Art of the interview


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I don’t envy you graduating seniors. You unfortunate group of people will enter the worst job market since the post-World War II era. This means you’ll compete with people who have years of experience over you and know how to interview for a job.

Interviewing is an art and, luckily for you, I’m an artist. I’ve been on both sides of the interviewing table for Fortune 500 companies and nonprofits. I know what piques their interests and what turns them off.

Research: Today’s weak economy has people flocking to the nearest open position like lemmings. Before you follow the rest of the herd, however, research the companies you want to work for. Even in desperate times, jumping into a job without doing your homework is a bad idea. You may hate working there. Worse, you may not even get the job. Companies want people who are interested in the long term. A good interest indicator is how much you know about the company. Employers can see this by looking at your cover letter and résumé.

Cover Letter and Résumé: You should tailor your cover letters and résumés to each company your applying for. The last thing you want to do is spam a bunch of companies with the same cover letter and résumé. Employers can tell because there’ll be nothing specific about them in it. You can specify your résumé by focusing on relevant skills over experience, which you have little or none at this point. Your résumé should be one page. Employers will not read beyond the first page anyway.

Appearance: While a résumé and cover letter will showcase your qualifications, your attire will showcase you as a person. The interview is going to show how you handle situations on the job. For men, wear a suit — a tailored one. It doesn’t have to be Armani, but you’re well pass the days when wearing a shirt and tie cut it for junior-high basketball.

When I interviewed with the Peace Corps, the interviewer complimented me on my suit — how refreshing it was to see someone who took care of his appearance. An interviewer complimenting you is a very good sign. Women should wear either a blazer with a blouse and skirt (one extending below your knees) or a tasteful dress. A low-cut garb will distract whoever’s hiring you. Men should shave; beards are a bad idea. I only recommend beards if you wear one for religious/cultural purposes, and even those should be neatly trimmed.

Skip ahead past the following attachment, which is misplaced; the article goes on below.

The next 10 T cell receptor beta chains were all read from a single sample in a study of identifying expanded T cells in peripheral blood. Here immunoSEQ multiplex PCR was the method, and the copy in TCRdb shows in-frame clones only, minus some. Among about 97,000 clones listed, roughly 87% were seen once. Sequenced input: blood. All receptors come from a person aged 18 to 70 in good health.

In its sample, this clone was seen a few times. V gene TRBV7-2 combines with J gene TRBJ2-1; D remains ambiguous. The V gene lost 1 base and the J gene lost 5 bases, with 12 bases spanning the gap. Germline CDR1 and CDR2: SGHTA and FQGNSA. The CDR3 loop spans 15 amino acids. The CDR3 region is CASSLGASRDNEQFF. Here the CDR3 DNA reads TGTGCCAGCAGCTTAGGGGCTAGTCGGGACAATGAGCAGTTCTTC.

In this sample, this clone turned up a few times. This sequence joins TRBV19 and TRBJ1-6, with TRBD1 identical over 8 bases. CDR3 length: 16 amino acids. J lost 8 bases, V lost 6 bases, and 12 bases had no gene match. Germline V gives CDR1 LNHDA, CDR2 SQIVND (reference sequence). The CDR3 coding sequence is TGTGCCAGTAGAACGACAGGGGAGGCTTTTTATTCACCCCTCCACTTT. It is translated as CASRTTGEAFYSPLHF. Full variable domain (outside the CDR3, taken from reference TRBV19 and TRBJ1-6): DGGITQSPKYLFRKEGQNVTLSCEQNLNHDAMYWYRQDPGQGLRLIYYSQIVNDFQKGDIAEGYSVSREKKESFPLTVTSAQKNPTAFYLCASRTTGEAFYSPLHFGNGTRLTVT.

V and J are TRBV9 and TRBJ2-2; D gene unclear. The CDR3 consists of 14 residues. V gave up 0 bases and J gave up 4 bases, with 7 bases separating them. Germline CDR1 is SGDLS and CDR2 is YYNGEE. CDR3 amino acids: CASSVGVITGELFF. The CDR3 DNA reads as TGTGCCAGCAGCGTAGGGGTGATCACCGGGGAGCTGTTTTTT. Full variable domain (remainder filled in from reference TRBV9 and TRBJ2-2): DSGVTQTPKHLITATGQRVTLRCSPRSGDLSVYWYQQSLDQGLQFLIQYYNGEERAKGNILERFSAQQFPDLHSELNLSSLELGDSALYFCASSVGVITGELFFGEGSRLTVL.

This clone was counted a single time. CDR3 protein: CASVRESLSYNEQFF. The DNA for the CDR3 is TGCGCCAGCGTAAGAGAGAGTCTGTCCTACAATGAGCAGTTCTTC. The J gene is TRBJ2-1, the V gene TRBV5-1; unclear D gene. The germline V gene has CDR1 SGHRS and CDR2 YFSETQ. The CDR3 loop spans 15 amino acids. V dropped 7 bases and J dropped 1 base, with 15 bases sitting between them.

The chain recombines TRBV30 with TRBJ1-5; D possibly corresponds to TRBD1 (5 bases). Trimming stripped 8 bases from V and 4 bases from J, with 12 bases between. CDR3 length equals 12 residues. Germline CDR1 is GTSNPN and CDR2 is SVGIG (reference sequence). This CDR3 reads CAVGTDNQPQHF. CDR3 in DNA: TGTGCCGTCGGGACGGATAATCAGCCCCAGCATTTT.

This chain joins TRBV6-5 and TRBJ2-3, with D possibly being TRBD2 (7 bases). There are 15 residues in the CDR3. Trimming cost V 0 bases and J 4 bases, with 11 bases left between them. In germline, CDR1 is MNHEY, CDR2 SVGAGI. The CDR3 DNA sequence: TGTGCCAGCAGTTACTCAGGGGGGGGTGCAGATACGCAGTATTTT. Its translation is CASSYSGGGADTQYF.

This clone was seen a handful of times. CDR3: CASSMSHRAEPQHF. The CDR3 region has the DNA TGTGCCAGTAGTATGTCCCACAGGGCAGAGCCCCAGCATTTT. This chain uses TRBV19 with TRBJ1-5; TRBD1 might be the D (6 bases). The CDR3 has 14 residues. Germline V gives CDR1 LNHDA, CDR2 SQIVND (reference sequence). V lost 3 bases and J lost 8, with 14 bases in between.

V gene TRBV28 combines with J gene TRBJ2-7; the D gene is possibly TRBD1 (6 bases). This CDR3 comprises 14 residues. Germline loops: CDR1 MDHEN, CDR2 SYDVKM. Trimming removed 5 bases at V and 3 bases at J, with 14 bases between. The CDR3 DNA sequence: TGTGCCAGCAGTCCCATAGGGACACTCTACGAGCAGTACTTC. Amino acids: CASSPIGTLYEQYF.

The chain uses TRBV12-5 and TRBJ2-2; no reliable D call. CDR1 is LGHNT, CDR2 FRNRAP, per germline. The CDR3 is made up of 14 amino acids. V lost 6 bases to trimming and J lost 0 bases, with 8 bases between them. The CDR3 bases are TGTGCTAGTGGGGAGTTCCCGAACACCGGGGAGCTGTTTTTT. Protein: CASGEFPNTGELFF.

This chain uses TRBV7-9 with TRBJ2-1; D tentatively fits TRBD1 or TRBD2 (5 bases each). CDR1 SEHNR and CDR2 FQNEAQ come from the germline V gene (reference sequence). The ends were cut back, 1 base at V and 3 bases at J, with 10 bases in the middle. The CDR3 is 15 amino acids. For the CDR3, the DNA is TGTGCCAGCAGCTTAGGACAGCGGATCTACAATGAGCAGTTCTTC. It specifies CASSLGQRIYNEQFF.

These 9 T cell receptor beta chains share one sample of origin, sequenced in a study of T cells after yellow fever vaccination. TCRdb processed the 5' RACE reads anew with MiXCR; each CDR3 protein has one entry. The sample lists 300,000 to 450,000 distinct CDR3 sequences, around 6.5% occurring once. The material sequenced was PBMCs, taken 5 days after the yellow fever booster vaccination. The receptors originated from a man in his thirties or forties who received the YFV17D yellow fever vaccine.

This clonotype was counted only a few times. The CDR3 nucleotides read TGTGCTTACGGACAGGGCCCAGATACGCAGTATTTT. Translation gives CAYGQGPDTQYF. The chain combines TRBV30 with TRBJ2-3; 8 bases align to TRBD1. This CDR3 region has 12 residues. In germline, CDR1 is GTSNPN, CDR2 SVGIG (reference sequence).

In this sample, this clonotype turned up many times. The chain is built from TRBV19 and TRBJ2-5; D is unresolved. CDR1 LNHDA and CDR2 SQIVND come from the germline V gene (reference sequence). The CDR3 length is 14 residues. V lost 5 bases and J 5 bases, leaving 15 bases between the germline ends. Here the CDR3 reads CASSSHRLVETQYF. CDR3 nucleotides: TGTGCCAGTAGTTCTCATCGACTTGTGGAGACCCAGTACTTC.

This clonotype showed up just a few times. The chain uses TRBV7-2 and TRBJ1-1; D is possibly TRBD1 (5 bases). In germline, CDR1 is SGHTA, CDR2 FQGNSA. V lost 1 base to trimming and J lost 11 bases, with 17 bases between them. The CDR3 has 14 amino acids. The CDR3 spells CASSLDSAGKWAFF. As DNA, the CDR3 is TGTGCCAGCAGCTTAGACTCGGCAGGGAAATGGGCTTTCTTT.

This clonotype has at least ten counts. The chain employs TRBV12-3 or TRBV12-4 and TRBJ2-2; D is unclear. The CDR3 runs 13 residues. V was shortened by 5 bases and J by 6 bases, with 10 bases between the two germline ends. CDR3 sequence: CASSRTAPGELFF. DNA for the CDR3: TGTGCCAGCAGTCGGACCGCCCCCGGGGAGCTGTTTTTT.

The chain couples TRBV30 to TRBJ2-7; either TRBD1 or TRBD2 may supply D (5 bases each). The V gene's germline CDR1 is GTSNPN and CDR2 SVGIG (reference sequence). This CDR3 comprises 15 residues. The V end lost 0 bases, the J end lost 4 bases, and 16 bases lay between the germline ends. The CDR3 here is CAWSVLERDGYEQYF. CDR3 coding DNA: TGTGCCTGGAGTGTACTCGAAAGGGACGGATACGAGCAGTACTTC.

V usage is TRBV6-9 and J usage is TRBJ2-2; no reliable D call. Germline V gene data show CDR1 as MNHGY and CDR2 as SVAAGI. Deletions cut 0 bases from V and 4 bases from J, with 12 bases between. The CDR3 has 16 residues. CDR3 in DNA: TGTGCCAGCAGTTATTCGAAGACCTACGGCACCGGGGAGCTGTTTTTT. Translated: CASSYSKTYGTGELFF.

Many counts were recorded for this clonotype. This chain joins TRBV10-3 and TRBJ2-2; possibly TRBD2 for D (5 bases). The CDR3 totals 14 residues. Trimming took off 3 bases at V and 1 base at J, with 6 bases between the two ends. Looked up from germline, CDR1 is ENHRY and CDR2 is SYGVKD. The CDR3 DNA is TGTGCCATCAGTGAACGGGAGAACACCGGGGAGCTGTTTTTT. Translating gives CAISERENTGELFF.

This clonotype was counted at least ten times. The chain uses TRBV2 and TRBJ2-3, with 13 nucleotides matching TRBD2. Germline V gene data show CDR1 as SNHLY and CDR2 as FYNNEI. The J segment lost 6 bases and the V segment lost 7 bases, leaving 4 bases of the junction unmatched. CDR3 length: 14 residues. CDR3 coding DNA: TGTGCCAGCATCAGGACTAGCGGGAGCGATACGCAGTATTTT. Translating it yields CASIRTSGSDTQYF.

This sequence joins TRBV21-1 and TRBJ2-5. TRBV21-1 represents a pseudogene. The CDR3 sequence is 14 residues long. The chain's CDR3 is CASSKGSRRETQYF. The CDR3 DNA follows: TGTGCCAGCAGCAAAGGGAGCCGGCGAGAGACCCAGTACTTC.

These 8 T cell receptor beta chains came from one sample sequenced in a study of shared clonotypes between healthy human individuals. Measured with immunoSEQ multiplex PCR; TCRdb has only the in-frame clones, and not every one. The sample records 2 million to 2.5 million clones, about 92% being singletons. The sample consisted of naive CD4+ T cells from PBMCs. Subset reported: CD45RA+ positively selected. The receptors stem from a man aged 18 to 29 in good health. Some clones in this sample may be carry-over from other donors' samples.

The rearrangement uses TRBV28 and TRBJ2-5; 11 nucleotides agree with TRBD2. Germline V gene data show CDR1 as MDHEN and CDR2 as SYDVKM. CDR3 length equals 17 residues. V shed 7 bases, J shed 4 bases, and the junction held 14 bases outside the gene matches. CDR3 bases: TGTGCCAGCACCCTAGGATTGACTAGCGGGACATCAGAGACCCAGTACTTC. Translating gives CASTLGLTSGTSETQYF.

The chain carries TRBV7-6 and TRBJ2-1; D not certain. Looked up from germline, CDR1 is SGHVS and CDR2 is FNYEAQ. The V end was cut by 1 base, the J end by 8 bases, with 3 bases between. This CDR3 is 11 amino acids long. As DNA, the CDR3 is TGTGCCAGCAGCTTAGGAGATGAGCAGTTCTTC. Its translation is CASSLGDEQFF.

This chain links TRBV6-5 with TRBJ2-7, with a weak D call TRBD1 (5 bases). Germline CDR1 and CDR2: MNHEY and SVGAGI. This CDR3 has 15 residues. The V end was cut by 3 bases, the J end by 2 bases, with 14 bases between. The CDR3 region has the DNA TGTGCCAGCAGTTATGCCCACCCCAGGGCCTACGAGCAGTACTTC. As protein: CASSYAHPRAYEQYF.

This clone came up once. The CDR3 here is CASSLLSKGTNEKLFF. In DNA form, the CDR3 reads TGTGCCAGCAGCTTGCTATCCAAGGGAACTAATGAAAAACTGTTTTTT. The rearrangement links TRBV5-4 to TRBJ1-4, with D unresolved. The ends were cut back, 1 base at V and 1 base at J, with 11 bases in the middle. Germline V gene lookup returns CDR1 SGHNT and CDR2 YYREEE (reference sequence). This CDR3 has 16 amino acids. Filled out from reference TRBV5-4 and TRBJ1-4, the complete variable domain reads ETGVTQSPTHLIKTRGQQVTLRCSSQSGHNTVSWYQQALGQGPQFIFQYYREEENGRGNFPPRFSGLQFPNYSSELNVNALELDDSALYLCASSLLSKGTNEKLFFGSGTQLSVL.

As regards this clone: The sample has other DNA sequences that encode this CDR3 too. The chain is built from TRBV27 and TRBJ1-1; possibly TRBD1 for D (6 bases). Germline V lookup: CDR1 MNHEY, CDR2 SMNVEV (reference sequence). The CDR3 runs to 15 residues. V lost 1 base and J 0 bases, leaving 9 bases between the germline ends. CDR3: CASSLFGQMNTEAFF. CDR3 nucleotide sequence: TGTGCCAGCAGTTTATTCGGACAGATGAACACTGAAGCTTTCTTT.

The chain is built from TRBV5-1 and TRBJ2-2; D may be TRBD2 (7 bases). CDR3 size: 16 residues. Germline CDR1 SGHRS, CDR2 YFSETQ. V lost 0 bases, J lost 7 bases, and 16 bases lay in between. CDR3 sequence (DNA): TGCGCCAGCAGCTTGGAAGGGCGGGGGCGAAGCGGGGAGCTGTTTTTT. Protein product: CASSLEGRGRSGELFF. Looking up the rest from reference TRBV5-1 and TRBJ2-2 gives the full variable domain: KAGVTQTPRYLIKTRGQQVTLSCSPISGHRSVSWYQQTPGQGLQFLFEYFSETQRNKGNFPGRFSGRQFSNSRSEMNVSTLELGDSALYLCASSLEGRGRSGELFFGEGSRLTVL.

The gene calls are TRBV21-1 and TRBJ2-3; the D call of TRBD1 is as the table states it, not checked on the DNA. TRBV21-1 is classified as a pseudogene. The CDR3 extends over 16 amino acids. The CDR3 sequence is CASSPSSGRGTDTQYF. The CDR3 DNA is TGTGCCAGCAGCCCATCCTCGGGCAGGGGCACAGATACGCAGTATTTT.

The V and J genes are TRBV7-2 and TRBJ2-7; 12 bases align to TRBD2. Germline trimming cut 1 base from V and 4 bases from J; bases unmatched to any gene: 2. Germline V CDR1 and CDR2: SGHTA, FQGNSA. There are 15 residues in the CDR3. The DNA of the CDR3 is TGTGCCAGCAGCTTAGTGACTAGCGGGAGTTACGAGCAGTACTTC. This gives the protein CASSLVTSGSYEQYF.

Polish your shoes. If they don’t need polish, buy ones that do. Employers will look at them. Don’t overdo cologne or perfume. Mist lightly in the air. Many jobs even have rules against strong fragrances.

The Interview: Interviewing is Kabuki. Moves and mannerisms must be precise for it to go well. Bring a leather or imitation leather portfolio with copies of your résumé and a pen. More than one person will likely attend your interview and may not have a copy. Give firm handshakes, and look people in the eye. But don’t stare. It’s OK to enter the interview room first, but be the last to sit down. Sit up straight, relax, and look attentive. Don’t fidget; it can cost you the interview.

I sat in on an interview with a woman who had good qualifications, was very attentive, and dressed appropriately. But she kept twisting a ring on her finger. We did not offer her the job. Keep your hands folded either on the desk or just below. Make sure your legs are still as well. Ask questions about the position at the end. Those questions should focus on the long-term and give the employers a chance to brag about their department.

You should also clean your car. Pick up all the trash, and vacuum. Sometimes employers may ask to continue the interview over lunch (a good sign) and may want to ride with you. This is their opportunity to see the candidate beyond the suit and interview.

These tips may seem trivial, but these are what employers look at. To them, it shows how committed you are by paying attention to the smallest details.

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